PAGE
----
The chapter on Africa is valuable for once again codifying relevant literature as well as for providing an analytical perspective beyond unwarranted pessimism or optimism through the prism of the AHDI, together with subregional and national analysis to the extent allowed by the data. In general, schooling was key for the continent’s gradually advancing score, particularly from the 1920s to the 1990s, while performance in terms of life expectancy was patchier, with acceleration from the 1920s before decolonization until the 1980s, a slowdown in the 1950s, and deceleration and stagnation in the 1990s, followed by a rebound in this millennium. Liberties advanced immediately after independence but took a beating with the emergence of autocratic dispensations since the 1960s, to be reversed again after the Cold War was over. In terms of income, there has been little catch-up to report despite of absolute growth. The reference to “syndromes” (p. 217) drawing from Collier and O’Connell, meaning ‘salient episodes of purposive failure attributable to human agency within the society’ such as regulatory and redistributive failures and excesses as well as state breakdowns, is illuminating in the case of Africa. It would probably be so in many instances in historical Latin America or Europe as well. Violence and state collapse in Africa were, as in the case of Latin America, often a function of the Cold War turned hot by foreign proxies.

An interesting point from the perspective of possible dynamic effects from improved HDI raised by Prados on both Latin America and Africa is that looking at height data, it seems that reductions in infant mortality were not necessarily accompanied by improvements in cohort health in poor countries. This could potentially foster generations that survived infancy only to be scarred by weak nutrition and health, dampening productivity and future growth.

All in all, the book demonstrates how useful the HDI, particularly when decomposed, can be for at least presenting a broad and harmonized picture of the development of core dimensions of human well-being over time and in different regions. Together with the incisive summaries of state-of-the-art research on aspects of human development and rich regional and national analyses, it makes for a handy global comparative reference of essential characteristics of development beyond the GDP in the last 150 years for economic and social historians. Although the fundamental dilemmas of the HDI remain unresolved, this book will benefit scholars and students for years to come.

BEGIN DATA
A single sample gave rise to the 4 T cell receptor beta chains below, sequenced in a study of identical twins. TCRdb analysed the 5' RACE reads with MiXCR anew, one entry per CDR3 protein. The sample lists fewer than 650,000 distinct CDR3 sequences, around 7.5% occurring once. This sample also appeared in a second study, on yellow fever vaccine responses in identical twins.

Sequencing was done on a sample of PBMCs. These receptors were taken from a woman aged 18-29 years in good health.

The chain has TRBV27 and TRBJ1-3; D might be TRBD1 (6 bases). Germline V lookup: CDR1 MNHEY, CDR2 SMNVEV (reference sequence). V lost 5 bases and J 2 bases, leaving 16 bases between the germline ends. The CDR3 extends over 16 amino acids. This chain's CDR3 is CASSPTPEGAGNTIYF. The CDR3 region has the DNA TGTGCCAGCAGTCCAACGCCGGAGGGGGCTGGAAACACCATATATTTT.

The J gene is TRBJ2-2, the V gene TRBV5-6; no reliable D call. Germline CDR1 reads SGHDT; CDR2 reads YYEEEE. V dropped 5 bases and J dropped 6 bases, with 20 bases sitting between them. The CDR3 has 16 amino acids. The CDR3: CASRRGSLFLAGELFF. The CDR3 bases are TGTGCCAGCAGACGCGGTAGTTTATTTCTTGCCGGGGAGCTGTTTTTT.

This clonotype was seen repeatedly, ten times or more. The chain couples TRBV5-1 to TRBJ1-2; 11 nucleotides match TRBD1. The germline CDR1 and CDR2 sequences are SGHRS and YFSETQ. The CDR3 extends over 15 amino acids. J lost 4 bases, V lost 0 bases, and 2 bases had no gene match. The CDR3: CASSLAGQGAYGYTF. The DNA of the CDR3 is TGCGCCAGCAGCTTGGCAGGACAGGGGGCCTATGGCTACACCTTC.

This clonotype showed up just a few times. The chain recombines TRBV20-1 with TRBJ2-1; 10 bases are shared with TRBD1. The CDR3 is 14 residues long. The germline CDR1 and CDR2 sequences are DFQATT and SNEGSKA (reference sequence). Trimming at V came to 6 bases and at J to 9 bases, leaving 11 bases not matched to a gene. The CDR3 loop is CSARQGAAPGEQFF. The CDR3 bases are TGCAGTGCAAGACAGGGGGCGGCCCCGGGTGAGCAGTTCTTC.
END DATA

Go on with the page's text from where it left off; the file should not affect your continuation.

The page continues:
References

Amendola, Nicola, Giacomo Gabbuti, and Giovanni Vecchi. “On Some Problems of Using the Human Development Index in Economic History.” European Review of Economic History 27, no. 4 (November 2023): 477–505. https://doi.org/10.1093/ereh/head008.

Anand, Sudhir, and Amartya Sen. “Human Development Index: Methodology and Measurement.” Human Development Report Office Occasional Papers. UNDP Human Development Report Office, 1992.

Crafts, N. F. R. “The Human Development Index and Changes in Standards of Living: Some Historical Comparisons.” European Review of Economic History 1, no. 3 (1997): 299–322. https://doi.org/10.1017/S1361491697000142.

Felice, Emanuele, and Michelangelo Vasta. “Passive Modernization? The New Human Development Index and Its Components in Italy’s Regions (1871-2007).” European Review of Economic History 19, no. 1 (2015): 44–66.

Hayek, Friedrich A. von. The Road to Serfdom. Reprint. Routledge Classics. London: Routledge, 2006.

Noorbakhsh, Farhad. “A Modified Human Development Index.” World Development 26, no. 3 (March 1998): 517–28. https://doi.org/10.1016/S0305-750X(97)10063-8.

Ravallion, Martin. “On Multidimensional Indices of Poverty.” The Journal of Economic Inequality 9, no. 2 (June 2011): 235–48. https://doi.org/10.1007/s10888-011-9173-4.

Riley, James C. Low Income, Social Growth, and Good Health: A History of Twelve Countries. California/Milbank Books on Health and the Public. Berkeley: University of California Press and Milbank Memorial Fund, 2008. http://catdir.loc.gov/catdir/toc/ecip0710/2007004611.html.

Saaritsa, Sakari, Eero Simanainen, and Markus Ristola. “Nurses, Doctors, and Mortality: The Effectiveness of Early Health Professionals in Rural Finland, 1880–1938.” European Review of Economic History 28, no. 1 (February 2024): 91–119. https://doi.org/10.1093/ereh/head011.

Sen, Amartya. “Public Action and the Quality of Life in Developing Countries*.” Oxford Bulletin of Economics and Statistics 43, no. 4 (1981): 287–319. https://doi.org/10.1111/j.1468-0084.1981.mp43004001.x.

United Nations, ed. Human Development Report 1990. New York: Oxford University Press, 1990.

United Nations Development Programme (UNDP), ed. Human Development Report 1993. New York: Oxford University Press, 1993.

United Nations Development Programme (UNDP), ed. Human Development Report 2010: 20th Anniversary Edition: The Real Wealth of Nations: Pathways to Human Development. Houndmills: Palgrave Macmillan, 2010.

Vecchi, Giovanni. Measuring Wellbeing: A History of Italian Living Standards. New York: Oxford University Press, 2017. https://doi.org/10.1093/acprof:oso/9780199944590.001.0001.

 

Sakari Saaritsa is Professor of Social History, Faculty of Social Sciences, University of Helsinki. His research focuses on the history of human development, specifically health, education, gender, and historical demography.